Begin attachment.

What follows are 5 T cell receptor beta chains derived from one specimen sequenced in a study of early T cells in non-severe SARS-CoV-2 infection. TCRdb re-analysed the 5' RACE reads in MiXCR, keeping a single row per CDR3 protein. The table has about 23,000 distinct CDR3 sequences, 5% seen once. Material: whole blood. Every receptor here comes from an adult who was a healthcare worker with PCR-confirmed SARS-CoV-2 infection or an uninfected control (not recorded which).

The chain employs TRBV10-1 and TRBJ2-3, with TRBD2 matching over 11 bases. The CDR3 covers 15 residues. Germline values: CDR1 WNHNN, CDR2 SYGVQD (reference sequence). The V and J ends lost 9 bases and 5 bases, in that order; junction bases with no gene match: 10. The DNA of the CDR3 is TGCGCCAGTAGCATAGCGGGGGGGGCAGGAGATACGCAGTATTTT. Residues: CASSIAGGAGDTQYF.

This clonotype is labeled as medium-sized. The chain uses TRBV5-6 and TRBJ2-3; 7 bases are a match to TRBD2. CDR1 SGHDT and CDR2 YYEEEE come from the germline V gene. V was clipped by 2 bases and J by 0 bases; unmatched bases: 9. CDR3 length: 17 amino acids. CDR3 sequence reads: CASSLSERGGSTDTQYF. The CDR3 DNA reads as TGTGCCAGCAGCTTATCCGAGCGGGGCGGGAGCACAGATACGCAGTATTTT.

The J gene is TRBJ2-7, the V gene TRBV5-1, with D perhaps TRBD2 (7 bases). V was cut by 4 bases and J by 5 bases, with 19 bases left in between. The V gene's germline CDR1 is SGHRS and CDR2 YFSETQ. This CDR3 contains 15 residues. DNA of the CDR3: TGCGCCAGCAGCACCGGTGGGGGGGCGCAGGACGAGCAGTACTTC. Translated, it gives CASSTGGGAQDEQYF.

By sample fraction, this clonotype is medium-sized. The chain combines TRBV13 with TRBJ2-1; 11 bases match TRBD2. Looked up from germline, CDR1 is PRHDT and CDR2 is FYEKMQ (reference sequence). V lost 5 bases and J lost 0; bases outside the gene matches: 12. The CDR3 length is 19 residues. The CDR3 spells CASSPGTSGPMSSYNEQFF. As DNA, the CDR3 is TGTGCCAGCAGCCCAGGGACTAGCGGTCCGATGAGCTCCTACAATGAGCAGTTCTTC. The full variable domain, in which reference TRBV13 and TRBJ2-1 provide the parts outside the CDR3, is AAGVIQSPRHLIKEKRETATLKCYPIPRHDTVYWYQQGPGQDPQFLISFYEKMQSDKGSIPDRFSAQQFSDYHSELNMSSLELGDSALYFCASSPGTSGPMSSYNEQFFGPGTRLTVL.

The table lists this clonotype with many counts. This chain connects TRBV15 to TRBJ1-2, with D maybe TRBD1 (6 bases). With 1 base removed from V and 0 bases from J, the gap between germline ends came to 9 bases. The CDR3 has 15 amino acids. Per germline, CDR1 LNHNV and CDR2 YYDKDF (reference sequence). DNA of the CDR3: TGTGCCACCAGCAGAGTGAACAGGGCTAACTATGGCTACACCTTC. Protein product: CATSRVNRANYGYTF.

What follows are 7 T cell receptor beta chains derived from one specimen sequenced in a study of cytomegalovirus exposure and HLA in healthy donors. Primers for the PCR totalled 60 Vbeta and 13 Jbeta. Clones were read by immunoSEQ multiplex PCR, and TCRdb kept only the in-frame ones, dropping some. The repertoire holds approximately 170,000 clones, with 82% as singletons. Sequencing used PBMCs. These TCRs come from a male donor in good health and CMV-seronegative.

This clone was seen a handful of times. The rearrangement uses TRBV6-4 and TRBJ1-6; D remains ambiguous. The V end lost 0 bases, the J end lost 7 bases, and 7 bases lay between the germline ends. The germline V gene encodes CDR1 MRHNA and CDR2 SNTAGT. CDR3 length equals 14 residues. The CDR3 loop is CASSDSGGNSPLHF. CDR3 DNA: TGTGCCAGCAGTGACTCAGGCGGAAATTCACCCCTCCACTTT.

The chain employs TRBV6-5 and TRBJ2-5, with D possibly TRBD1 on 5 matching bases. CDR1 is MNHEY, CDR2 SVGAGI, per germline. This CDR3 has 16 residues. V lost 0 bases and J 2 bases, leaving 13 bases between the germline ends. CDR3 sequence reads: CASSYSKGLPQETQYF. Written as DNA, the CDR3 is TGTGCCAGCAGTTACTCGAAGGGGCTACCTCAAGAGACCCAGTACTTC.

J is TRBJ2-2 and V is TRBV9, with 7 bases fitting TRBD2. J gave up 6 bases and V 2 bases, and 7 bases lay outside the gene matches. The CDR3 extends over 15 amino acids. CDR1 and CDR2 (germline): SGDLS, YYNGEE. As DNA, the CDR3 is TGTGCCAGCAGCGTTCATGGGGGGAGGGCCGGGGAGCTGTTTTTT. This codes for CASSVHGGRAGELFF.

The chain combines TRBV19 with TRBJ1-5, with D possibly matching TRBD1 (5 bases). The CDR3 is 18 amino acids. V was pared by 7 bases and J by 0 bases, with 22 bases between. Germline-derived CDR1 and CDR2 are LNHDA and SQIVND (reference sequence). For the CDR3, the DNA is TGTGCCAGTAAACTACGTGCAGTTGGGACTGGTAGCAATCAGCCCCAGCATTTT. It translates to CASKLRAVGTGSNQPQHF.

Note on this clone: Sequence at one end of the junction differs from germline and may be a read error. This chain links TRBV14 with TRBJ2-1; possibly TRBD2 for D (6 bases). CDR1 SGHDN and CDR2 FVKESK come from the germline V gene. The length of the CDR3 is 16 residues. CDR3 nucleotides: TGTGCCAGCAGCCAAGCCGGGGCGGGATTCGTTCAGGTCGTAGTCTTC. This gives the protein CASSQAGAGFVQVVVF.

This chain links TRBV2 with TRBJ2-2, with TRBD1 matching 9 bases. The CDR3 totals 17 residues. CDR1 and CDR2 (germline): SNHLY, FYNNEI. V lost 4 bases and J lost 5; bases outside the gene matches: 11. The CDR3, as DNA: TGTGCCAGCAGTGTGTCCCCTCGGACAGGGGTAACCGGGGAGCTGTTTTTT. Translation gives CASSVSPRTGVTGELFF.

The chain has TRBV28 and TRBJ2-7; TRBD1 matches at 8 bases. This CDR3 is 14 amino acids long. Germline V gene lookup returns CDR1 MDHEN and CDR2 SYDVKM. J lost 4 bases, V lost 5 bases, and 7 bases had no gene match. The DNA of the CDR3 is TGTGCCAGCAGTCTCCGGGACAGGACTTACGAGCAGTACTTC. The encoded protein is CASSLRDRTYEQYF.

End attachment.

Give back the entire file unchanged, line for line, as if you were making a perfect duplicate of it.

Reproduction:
What follows are 5 T cell receptor beta chains derived from one specimen sequenced in a study of early T cells in non-severe SARS-CoV-2 infection. TCRdb re-analysed the 5' RACE reads in MiXCR, keeping a single row per CDR3 protein. The table has about 23,000 distinct CDR3 sequences, 5% seen once. Material: whole blood. Every receptor here comes from an adult who was a healthcare worker with PCR-confirmed SARS-CoV-2 infection or an uninfected control (not recorded which).

The chain employs TRBV10-1 and TRBJ2-3, with TRBD2 matching over 11 bases. The CDR3 covers 15 residues. Germline values: CDR1 WNHNN, CDR2 SYGVQD (reference sequence). The V and J ends lost 9 bases and 5 bases, in that order; junction bases with no gene match: 10. The DNA of the CDR3 is TGCGCCAGTAGCATAGCGGGGGGGGCAGGAGATACGCAGTATTTT. Residues: CASSIAGGAGDTQYF.

This clonotype is labeled as medium-sized. The chain uses TRBV5-6 and TRBJ2-3; 7 bases are a match to TRBD2. CDR1 SGHDT and CDR2 YYEEEE come from the germline V gene. V was clipped by 2 bases and J by 0 bases; unmatched bases: 9. CDR3 length: 17 amino acids. CDR3 sequence reads: CASSLSERGGSTDTQYF. The CDR3 DNA reads as TGTGCCAGCAGCTTATCCGAGCGGGGCGGGAGCACAGATACGCAGTATTTT.

The J gene is TRBJ2-7, the V gene TRBV5-1, with D perhaps TRBD2 (7 bases). V was cut by 4 bases and J by 5 bases, with 19 bases left in between. The V gene's germline CDR1 is SGHRS and CDR2 YFSETQ. This CDR3 contains 15 residues. DNA of the CDR3: TGCGCCAGCAGCACCGGTGGGGGGGCGCAGGACGAGCAGTACTTC. Translated, it gives CASSTGGGAQDEQYF.

By sample fraction, this clonotype is medium-sized. The chain combines TRBV13 with TRBJ2-1; 11 bases match TRBD2. Looked up from germline, CDR1 is PRHDT and CDR2 is FYEKMQ (reference sequence). V lost 5 bases and J lost 0; bases outside the gene matches: 12. The CDR3 length is 19 residues. The CDR3 spells CASSPGTSGPMSSYNEQFF. As DNA, the CDR3 is TGTGCCAGCAGCCCAGGGACTAGCGGTCCGATGAGCTCCTACAATGAGCAGTTCTTC. The full variable domain, in which reference TRBV13 and TRBJ2-1 provide the parts outside the CDR3, is AAGVIQSPRHLIKEKRETATLKCYPIPRHDTVYWYQQGPGQDPQFLISFYEKMQSDKGSIPDRFSAQQFSDYHSELNMSSLELGDSALYFCASSPGTSGPMSSYNEQFFGPGTRLTVL.

The table lists this clonotype with many counts. This chain connects TRBV15 to TRBJ1-2, with D maybe TRBD1 (6 bases). With 1 base removed from V and 0 bases from J, the gap between germline ends came to 9 bases. The CDR3 has 15 amino acids. Per germline, CDR1 LNHNV and CDR2 YYDKDF (reference sequence). DNA of the CDR3: TGTGCCACCAGCAGAGTGAACAGGGCTAACTATGGCTACACCTTC. Protein product: CATSRVNRANYGYTF.

What follows are 7 T cell receptor beta chains derived from one specimen sequenced in a study of cytomegalovirus exposure and HLA in healthy donors. Primers for the PCR totalled 60 Vbeta and 13 Jbeta. Clones were read by immunoSEQ multiplex PCR, and TCRdb kept only the in-frame ones, dropping some. The repertoire holds approximately 170,000 clones, with 82% as singletons. Sequencing used PBMCs. These TCRs come from a male donor in good health and CMV-seronegative.

This clone was seen a handful of times. The rearrangement uses TRBV6-4 and TRBJ1-6; D remains ambiguous. The V end lost 0 bases, the J end lost 7 bases, and 7 bases lay between the germline ends. The germline V gene encodes CDR1 MRHNA and CDR2 SNTAGT. CDR3 length equals 14 residues. The CDR3 loop is CASSDSGGNSPLHF. CDR3 DNA: TGTGCCAGCAGTGACTCAGGCGGAAATTCACCCCTCCACTTT.

The chain employs TRBV6-5 and TRBJ2-5, with D possibly TRBD1 on 5 matching bases. CDR1 is MNHEY, CDR2 SVGAGI, per germline. This CDR3 has 16 residues. V lost 0 bases and J 2 bases, leaving 13 bases between the germline ends. CDR3 sequence reads: CASSYSKGLPQETQYF. Written as DNA, the CDR3 is TGTGCCAGCAGTTACTCGAAGGGGCTACCTCAAGAGACCCAGTACTTC.

J is TRBJ2-2 and V is TRBV9, with 7 bases fitting TRBD2. J gave up 6 bases and V 2 bases, and 7 bases lay outside the gene matches. The CDR3 extends over 15 amino acids. CDR1 and CDR2 (germline): SGDLS, YYNGEE. As DNA, the CDR3 is TGTGCCAGCAGCGTTCATGGGGGGAGGGCCGGGGAGCTGTTTTTT. This codes for CASSVHGGRAGELFF.

The chain combines TRBV19 with TRBJ1-5, with D possibly matching TRBD1 (5 bases). The CDR3 is 18 amino acids. V was pared by 7 bases and J by 0 bases, with 22 bases between. Germline-derived CDR1 and CDR2 are LNHDA and SQIVND (reference sequence). For the CDR3, the DNA is TGTGCCAGTAAACTACGTGCAGTTGGGACTGGTAGCAATCAGCCCCAGCATTTT. It translates to CASKLRAVGTGSNQPQHF.

Note on this clone: Sequence at one end of the junction differs from germline and may be a read error. This chain links TRBV14 with TRBJ2-1; possibly TRBD2 for D (6 bases). CDR1 SGHDN and CDR2 FVKESK come from the germline V gene. The length of the CDR3 is 16 residues. CDR3 nucleotides: TGTGCCAGCAGCCAAGCCGGGGCGGGATTCGTTCAGGTCGTAGTCTTC. This gives the protein CASSQAGAGFVQVVVF.

This chain links TRBV2 with TRBJ2-2, with TRBD1 matching 9 bases. The CDR3 totals 17 residues. CDR1 and CDR2 (germline): SNHLY, FYNNEI. V lost 4 bases and J lost 5; bases outside the gene matches: 11. The CDR3, as DNA: TGTGCCAGCAGTGTGTCCCCTCGGACAGGGGTAACCGGGGAGCTGTTTTTT. Translation gives CASSVSPRTGVTGELFF.

The chain has TRBV28 and TRBJ2-7; TRBD1 matches at 8 bases. This CDR3 is 14 amino acids long. Germline V gene lookup returns CDR1 MDHEN and CDR2 SYDVKM. J lost 4 bases, V lost 5 bases, and 7 bases had no gene match. The DNA of the CDR3 is TGTGCCAGCAGTCTCCGGGACAGGACTTACGAGCAGTACTTC. The encoded protein is CASSLRDRTYEQYF.